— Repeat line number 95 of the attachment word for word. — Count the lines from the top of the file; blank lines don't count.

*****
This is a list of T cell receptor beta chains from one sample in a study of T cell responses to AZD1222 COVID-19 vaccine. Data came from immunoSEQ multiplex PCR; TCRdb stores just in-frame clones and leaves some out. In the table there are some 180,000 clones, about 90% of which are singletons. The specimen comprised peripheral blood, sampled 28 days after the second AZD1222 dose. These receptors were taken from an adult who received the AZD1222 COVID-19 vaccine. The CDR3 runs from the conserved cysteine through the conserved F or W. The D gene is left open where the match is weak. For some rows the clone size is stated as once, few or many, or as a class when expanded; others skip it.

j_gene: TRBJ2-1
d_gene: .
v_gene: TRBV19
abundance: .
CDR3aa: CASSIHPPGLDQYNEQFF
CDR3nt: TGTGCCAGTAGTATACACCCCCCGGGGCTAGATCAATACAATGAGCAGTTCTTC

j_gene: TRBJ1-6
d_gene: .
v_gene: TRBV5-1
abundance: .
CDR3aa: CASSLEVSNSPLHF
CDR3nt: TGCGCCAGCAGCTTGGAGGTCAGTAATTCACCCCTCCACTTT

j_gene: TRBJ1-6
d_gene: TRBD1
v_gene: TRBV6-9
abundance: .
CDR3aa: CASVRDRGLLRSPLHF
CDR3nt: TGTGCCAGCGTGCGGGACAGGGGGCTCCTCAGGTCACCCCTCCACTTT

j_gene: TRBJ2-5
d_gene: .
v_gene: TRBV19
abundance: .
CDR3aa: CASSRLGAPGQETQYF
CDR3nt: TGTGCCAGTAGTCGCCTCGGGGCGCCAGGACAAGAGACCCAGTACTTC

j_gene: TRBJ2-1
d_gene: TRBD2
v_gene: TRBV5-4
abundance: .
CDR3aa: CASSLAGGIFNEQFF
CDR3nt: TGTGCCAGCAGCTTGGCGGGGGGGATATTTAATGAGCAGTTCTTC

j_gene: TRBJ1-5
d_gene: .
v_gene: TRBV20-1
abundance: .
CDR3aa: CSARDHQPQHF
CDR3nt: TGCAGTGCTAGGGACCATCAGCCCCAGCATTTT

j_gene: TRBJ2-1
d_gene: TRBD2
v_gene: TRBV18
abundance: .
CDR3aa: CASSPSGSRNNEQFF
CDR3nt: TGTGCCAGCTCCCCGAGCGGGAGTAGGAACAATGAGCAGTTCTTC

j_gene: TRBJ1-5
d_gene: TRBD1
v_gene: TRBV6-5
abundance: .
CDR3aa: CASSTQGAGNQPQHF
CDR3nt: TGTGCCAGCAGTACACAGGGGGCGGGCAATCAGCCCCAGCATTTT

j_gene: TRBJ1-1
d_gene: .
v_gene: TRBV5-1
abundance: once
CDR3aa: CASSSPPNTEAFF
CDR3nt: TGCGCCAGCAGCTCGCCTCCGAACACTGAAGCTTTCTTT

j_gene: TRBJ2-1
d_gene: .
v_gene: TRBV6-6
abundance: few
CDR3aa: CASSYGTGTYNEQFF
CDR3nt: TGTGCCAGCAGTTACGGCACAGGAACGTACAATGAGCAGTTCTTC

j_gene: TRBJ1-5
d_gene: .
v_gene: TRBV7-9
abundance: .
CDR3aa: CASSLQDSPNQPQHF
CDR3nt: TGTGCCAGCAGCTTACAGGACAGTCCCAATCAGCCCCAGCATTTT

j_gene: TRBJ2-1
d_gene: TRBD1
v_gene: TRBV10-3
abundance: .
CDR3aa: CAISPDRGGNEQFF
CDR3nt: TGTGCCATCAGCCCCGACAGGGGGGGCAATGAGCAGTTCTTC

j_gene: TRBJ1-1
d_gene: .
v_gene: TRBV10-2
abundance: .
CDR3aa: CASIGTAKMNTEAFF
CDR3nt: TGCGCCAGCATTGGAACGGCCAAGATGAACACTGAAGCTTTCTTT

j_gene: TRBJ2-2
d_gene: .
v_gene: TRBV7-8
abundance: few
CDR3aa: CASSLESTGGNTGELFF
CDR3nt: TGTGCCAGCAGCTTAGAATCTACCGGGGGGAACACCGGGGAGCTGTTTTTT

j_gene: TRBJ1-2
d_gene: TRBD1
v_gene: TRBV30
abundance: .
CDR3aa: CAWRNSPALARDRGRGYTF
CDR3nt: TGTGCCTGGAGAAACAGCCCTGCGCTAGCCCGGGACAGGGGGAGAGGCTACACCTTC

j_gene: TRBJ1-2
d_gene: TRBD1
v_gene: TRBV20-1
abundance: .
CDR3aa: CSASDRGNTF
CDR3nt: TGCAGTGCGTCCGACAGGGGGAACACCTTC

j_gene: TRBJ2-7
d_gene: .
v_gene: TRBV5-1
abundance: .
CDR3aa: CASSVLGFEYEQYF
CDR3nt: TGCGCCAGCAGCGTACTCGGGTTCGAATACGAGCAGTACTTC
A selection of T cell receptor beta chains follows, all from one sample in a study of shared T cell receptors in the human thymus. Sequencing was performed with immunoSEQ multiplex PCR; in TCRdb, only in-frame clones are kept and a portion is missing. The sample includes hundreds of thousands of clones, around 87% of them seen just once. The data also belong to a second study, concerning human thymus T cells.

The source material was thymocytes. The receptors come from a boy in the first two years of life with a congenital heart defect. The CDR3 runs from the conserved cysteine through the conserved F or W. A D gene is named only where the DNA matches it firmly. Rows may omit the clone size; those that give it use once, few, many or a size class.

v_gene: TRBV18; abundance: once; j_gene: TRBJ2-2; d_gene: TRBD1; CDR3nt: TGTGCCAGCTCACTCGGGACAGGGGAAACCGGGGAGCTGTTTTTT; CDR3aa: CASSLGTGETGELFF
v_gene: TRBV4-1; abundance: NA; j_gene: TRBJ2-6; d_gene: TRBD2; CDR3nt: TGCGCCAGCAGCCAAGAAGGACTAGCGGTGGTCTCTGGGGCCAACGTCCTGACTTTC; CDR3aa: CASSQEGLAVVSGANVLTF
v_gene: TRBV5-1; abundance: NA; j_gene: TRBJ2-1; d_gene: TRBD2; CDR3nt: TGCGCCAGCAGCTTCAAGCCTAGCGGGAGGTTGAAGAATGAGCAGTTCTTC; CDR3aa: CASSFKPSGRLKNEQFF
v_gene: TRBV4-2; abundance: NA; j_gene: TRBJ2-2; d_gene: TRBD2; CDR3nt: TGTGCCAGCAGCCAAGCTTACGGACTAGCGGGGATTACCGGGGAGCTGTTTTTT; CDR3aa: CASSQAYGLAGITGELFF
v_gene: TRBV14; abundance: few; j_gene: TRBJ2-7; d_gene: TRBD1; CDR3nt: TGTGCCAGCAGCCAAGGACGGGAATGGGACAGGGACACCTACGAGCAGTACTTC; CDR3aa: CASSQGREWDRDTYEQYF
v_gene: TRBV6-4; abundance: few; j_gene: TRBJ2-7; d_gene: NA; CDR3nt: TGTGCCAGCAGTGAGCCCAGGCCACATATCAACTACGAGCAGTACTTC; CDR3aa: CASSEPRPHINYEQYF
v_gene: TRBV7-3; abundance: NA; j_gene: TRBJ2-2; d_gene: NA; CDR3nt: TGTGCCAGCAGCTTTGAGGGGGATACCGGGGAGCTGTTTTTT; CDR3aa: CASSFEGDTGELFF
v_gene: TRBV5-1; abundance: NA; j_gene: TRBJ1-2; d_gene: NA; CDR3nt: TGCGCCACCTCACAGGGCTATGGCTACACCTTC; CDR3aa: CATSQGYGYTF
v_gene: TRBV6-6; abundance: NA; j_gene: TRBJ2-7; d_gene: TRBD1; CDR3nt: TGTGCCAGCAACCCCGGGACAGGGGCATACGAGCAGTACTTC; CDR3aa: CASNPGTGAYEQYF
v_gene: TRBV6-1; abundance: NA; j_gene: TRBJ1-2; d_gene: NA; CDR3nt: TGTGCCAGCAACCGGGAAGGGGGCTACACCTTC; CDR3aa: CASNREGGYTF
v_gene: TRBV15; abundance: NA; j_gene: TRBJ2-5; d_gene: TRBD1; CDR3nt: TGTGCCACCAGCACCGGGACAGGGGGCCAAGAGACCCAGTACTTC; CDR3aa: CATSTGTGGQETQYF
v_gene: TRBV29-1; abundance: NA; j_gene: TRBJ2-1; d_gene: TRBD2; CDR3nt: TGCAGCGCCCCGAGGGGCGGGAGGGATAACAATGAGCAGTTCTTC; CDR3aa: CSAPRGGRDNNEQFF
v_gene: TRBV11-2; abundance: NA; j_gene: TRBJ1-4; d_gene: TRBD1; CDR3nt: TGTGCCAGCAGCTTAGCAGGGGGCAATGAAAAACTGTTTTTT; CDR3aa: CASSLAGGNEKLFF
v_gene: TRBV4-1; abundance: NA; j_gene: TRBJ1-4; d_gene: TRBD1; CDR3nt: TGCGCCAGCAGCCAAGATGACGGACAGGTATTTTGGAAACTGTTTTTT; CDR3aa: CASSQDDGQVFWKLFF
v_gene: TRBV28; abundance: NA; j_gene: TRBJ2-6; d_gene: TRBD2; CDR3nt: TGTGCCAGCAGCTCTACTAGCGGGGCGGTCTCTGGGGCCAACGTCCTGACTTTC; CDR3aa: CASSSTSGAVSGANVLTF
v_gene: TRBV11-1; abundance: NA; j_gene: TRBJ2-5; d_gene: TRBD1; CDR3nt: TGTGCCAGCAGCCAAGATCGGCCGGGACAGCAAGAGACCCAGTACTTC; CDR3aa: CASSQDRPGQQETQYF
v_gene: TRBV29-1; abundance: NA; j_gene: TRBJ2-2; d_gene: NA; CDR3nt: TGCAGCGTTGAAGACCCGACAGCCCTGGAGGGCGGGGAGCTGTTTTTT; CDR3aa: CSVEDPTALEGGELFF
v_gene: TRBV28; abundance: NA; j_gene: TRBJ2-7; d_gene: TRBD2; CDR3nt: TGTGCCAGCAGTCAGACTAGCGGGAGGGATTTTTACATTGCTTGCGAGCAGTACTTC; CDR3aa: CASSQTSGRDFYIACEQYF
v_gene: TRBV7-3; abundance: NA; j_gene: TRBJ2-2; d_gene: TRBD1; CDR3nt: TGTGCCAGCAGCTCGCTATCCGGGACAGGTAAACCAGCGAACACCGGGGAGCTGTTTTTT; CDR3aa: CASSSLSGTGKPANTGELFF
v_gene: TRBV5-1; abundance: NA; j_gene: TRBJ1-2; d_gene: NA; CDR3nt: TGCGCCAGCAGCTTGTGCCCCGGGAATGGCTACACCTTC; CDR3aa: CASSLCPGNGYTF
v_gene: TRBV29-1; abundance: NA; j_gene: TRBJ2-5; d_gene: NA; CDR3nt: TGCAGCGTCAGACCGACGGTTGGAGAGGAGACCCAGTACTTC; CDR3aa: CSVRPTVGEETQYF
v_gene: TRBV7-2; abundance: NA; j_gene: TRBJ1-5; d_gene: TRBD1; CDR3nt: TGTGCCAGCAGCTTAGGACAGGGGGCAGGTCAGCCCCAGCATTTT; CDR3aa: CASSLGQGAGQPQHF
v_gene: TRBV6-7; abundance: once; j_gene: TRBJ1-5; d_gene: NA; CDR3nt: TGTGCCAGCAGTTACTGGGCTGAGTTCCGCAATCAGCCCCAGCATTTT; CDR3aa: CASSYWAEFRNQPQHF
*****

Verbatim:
abundance: .